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Kelly wants West Virginia Legislature to tackle treatment facility issue

PARKERSBURG — One of the reasons for a proposed moratorium on the opening of new residential drug treatment facilities in Parkersburg is to give the West Virginia Legislature time to address the issue of their rapid proliferation.

Delegate John Kelly, R-Wood, wants to get to work on it even before the start of the next regular legislative session in January.

“We’re getting inundated with these recovery centers,” he said. “It’s an issue so far that we haven’t been able to control too much.”

During the 2021 session, Kelly introduced a bill that would have required drug or alcohol abuse treatment facilities to be approved for a certificate of need by the West Virginia Health Care Authority before they could open. An exemption for such facilities was granted by the Legislature in 2017 to combat the drug epidemic.

The bill never made it out of committee, but Kelly plans to reintroduce it in 2022.

“I have every intention of running that bill again,” he said.

Parkersburg City Council on Tuesday will consider the first reading of an ordinance that would prohibit the establishment of any group residential facilities or group residential homes in the city until June 30, 2022. The city had 30 state-licensed substance abuse treatment beds in 2017, but that number has jumped to more than 200 this year, plus another 80 beds at the Harmony Ridge Recovery Center in the White Oak Village facilities at Mountwood Park.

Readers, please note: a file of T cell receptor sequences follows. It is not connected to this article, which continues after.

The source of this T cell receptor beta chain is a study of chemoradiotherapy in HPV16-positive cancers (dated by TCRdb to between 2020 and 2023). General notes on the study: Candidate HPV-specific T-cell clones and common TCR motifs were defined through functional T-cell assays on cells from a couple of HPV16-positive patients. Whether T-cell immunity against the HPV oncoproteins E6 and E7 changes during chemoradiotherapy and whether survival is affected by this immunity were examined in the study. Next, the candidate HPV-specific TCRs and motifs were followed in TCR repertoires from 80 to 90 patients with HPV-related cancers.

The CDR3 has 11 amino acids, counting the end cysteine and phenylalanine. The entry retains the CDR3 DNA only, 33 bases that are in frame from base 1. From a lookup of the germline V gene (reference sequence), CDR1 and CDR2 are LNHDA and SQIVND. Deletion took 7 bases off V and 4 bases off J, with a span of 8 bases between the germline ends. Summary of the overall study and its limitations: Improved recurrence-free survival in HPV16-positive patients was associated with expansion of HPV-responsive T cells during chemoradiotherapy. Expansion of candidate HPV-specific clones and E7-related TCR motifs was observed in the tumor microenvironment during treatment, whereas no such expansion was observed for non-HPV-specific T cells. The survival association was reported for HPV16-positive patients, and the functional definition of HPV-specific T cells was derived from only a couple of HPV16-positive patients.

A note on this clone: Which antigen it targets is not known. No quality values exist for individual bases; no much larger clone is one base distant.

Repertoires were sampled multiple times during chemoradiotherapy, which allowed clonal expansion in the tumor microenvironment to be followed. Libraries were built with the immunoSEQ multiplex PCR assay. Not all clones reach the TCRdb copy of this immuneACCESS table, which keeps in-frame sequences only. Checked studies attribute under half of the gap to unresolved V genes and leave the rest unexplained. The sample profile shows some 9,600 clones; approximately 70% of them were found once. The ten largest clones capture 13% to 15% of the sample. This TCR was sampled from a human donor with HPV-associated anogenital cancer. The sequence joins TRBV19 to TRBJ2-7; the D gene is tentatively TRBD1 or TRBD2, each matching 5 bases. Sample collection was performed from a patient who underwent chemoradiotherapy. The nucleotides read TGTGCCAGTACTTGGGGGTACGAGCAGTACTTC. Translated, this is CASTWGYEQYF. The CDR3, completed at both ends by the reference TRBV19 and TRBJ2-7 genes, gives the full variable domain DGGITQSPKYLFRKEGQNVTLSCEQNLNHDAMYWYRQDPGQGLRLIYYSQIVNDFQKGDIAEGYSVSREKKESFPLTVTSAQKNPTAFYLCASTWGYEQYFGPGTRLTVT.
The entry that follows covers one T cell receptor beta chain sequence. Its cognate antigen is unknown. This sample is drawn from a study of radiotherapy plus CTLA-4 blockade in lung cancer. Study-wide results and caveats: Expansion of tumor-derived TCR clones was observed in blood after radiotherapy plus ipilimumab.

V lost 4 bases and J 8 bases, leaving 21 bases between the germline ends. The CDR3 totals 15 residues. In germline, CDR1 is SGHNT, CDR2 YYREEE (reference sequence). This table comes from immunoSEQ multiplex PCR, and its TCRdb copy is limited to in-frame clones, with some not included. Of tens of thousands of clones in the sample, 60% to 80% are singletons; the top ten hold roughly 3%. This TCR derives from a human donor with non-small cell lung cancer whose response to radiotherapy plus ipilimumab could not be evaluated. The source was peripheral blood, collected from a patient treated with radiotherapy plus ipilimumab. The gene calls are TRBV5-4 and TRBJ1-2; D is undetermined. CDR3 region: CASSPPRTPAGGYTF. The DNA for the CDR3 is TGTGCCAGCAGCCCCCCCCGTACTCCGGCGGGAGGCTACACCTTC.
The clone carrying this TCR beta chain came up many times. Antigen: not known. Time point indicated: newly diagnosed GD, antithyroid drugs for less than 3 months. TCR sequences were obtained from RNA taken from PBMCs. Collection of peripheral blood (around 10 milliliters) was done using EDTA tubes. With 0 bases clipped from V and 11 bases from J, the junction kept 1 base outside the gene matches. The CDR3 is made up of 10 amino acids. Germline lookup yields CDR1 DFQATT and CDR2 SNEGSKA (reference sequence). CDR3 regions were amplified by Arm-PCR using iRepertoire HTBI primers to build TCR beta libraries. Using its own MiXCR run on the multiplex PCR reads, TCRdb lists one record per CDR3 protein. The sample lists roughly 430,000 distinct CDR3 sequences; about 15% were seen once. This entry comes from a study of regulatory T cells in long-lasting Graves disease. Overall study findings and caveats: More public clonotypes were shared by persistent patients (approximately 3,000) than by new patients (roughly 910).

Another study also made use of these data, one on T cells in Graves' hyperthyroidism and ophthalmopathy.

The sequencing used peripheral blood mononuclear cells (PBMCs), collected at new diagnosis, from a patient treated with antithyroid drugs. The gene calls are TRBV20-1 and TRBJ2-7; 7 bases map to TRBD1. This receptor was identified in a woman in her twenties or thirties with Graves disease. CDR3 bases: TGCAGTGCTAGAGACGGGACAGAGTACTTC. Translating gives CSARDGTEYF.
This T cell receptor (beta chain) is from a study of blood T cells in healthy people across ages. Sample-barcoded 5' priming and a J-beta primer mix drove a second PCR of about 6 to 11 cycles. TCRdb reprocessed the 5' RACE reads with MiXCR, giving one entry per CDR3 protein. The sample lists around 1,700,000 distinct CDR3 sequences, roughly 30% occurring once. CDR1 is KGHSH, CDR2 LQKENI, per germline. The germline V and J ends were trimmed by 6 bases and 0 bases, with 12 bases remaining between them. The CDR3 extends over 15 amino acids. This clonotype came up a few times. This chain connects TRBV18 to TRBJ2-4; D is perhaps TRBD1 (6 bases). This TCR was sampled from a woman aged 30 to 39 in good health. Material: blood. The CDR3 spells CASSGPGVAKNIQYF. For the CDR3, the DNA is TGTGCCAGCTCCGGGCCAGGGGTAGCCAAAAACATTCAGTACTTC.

Statistics provided by the city and state earlier this year indicate about a quarter of all licensed recovery beds in West Virginia are in Wood County.

City officials have said there is a link between the influx of out-of-town individuals coming to treatment facilities in Parkersburg and an increase in homelessness and related crimes.

Kelly said he’s heard similar concerns about increasing treatment facilities from people in Cabell and Ohio counties as well. He believes state and municipal governments both need to have “skin in the game” to address the matter.

“I think (Parkersburg) Mayor (Tom) Joyce has taken a step in the right direction” with the proposed moratorium, he said.

Kelly wants to form a working group with fellow legislators to examine ways to address the issue.

“It’s something that we’re going to try really hard to find a solution to,” Kelly said. “We would like to bring some of the city officials in and talk to them about some of the issues they’re having.”

House Speaker Roger Hanshaw, R-Clay, said via email that while the group won’t be an official function of the Legislature at this time, “I look forward to continuing to communicate with (Kelly) about his concerns.”

Kelly said he’s spoken to other state officials about the topic, including Attorney General Patrick Morrissey.

“We are taking a look at the issue and understand that the Legislature may be evaluating it next session,” Morrissey said via an emailed statement.

One challenge is that under federal laws, such facilities are exempt from state and local zoning regulations because addiction is classified as a disability.

Evan Bevins can be reached at ebevins@newsandsentinel.com.

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